Seattle Police rarely found guilty in high-profile misconduct cases



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Posted on May 24, 2010 at 6:25 PM

SEATTLE -- The video of two officers stomping on a Latino man who was being detained during a robbery investigation has shaken the Seattle Police Department’s relationship with the Latino community. It's prompting calls for the officers to be fired and police accountability increased.

A decade ago, there was a similar outcry, also involving a dramatic video. KING 5 News captured Seattle Police officers pursuing a mentally ill African-American man named David Walker, then fatally shooting him. Minority leaders demanded that Officer Tommie Doran, who fired the shot, be criminally prosecuted. But, Doran was later cleared by police internal investigations and a civilian inquest jury.

Doran is still working at the Seattle Police Department. He was promoted to sergeant and works in the auto theft unit.

In 2001, protests erupted over another deadly police shooting of an African-American man named Aaron Roberts. Officer Craig Price told an inquest jury that he yelled at Roberts to stop his car as Roberts drove away while dragging Price’s partner, Greg Neubert.

Price was exonerated, but later left the department.  Neubert, who ordered Price to pull the trigger, was also cleared and is still with the department, working in harbor patrol.

Those cases led to major changes in Seattle, including the increased use of non-lethal force and the creation of a civilian oversight system which is now being put to the test.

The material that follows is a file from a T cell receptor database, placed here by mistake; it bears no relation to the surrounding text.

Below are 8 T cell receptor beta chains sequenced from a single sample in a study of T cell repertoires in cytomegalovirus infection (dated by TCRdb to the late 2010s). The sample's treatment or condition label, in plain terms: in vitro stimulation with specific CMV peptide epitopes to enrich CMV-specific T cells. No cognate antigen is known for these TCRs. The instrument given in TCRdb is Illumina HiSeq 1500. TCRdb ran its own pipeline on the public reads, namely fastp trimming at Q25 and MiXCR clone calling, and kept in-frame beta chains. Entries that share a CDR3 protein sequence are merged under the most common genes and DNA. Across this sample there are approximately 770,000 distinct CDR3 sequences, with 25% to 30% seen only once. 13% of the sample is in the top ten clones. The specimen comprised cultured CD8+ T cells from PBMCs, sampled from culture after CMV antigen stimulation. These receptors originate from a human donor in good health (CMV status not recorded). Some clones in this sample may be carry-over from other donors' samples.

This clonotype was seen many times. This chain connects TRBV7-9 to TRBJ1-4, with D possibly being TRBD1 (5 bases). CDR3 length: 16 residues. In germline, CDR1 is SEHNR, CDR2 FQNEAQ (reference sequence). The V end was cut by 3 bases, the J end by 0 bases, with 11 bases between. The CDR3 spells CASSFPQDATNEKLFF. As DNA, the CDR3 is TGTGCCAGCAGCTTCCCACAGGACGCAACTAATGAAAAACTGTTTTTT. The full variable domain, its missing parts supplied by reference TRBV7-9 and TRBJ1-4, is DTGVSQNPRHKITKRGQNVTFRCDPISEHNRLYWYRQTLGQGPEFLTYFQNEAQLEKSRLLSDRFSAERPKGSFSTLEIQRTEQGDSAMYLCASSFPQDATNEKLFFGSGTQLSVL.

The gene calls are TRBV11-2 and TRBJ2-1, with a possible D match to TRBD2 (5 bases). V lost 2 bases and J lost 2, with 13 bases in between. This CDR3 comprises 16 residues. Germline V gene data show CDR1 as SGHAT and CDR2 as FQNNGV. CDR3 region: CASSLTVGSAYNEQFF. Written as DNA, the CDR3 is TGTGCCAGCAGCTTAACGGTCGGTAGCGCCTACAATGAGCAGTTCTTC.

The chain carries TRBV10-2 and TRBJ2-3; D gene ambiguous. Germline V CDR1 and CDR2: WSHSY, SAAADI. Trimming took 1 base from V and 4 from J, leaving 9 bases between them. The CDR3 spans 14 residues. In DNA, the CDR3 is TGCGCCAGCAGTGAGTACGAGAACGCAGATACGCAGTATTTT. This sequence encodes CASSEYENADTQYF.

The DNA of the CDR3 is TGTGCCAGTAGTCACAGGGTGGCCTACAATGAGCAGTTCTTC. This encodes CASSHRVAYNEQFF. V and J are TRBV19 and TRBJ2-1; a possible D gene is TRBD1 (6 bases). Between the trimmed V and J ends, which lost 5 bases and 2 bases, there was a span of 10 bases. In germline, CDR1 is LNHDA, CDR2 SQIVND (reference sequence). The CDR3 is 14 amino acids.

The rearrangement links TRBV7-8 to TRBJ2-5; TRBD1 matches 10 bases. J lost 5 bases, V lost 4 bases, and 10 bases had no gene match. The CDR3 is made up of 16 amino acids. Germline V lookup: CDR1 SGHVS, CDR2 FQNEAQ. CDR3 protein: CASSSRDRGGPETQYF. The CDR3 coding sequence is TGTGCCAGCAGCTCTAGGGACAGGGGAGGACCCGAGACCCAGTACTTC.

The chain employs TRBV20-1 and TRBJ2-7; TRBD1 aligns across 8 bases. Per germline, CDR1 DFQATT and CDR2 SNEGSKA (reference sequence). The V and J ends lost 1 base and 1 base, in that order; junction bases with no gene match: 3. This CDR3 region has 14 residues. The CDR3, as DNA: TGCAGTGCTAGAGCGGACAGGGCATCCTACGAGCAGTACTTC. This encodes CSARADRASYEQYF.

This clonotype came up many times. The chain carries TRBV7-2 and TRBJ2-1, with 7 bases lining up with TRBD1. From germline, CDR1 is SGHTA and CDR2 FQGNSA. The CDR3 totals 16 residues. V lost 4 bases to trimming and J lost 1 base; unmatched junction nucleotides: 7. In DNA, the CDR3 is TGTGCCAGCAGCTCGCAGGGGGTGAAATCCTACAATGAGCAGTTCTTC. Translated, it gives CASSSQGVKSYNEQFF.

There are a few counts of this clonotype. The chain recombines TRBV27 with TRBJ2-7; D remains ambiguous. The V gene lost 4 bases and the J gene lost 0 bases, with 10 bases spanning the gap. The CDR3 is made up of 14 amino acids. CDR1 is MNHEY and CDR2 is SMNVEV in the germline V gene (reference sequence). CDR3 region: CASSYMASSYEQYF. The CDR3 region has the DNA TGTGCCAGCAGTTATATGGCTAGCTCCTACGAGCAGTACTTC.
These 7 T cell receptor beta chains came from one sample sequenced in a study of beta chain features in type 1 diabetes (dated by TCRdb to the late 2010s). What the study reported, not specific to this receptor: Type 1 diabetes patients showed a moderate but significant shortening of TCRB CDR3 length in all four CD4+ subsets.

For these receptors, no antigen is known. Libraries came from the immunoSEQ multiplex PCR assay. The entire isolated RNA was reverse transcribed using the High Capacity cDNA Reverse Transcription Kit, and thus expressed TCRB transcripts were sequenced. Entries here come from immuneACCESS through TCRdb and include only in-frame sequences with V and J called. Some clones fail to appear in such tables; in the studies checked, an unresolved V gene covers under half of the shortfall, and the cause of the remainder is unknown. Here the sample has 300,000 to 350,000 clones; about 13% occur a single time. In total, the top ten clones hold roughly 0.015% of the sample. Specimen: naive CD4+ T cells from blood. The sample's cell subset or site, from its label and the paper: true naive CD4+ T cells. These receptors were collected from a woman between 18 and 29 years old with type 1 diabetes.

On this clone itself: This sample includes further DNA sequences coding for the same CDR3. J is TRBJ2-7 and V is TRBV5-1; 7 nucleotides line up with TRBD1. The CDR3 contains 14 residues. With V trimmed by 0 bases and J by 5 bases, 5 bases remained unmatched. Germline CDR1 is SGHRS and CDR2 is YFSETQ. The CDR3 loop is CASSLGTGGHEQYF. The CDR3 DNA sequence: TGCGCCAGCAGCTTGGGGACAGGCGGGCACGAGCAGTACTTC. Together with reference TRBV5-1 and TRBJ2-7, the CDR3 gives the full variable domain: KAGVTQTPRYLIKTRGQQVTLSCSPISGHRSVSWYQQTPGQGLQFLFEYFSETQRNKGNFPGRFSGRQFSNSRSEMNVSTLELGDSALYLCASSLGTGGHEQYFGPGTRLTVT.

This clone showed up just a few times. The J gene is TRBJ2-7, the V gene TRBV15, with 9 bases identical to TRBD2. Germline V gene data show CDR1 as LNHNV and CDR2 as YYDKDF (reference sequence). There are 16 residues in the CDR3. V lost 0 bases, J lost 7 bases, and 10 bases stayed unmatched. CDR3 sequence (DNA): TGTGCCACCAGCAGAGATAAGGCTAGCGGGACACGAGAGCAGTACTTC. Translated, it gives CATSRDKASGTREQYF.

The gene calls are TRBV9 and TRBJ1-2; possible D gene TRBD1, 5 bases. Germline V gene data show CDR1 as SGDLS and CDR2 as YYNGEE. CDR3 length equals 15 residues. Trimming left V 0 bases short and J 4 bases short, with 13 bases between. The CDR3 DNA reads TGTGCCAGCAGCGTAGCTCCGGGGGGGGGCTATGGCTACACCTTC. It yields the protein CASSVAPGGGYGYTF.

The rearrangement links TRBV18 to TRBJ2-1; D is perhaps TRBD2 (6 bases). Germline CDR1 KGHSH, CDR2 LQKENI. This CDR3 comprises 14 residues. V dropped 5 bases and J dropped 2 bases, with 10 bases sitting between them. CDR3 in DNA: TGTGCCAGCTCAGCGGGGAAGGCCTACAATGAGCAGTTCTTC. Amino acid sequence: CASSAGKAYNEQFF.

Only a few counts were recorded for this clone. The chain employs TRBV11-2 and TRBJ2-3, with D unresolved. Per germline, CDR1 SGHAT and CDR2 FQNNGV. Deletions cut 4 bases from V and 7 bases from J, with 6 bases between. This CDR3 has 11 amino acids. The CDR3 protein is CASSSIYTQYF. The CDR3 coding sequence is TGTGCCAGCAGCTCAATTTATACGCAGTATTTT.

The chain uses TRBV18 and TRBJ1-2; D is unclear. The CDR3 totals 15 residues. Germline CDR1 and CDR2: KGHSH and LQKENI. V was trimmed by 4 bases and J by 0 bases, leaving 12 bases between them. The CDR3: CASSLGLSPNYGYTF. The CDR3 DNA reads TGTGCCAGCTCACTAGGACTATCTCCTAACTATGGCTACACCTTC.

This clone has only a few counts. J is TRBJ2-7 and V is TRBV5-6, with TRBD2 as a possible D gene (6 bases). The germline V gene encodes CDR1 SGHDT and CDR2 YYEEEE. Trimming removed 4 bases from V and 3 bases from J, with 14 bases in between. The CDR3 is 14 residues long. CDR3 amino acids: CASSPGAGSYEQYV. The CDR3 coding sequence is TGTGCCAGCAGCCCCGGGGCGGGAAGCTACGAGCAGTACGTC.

"I'm looking for some better ways of making sure we don't ever, ever have this happen again," said James Kelly of the Urban League of Metropolitan Seattle. Kelly says the outcry over the Seattle police stomping case may sound similar to what happened with the Walker and Roberts shootings, but he sees a very important distinction.

"Basically, there were provocations and public safety issues,” Kelly said. “Roberts driving erratically, David Walker having a knife. This case is different because there was no provocation, they were just racial profiling."

The U.S. Department of Justice is looking into that allegation while Seattle police investigate whether the officers committed any criminal wrongdoing.

Later this week, the Urban League will meet with the Seattle Police Officers Guild to discuss officer discipline. The League wants the two officers in the stomping case fired, but the Guild contract allows them to work desk jobs and collect paychecks while investigations are underway.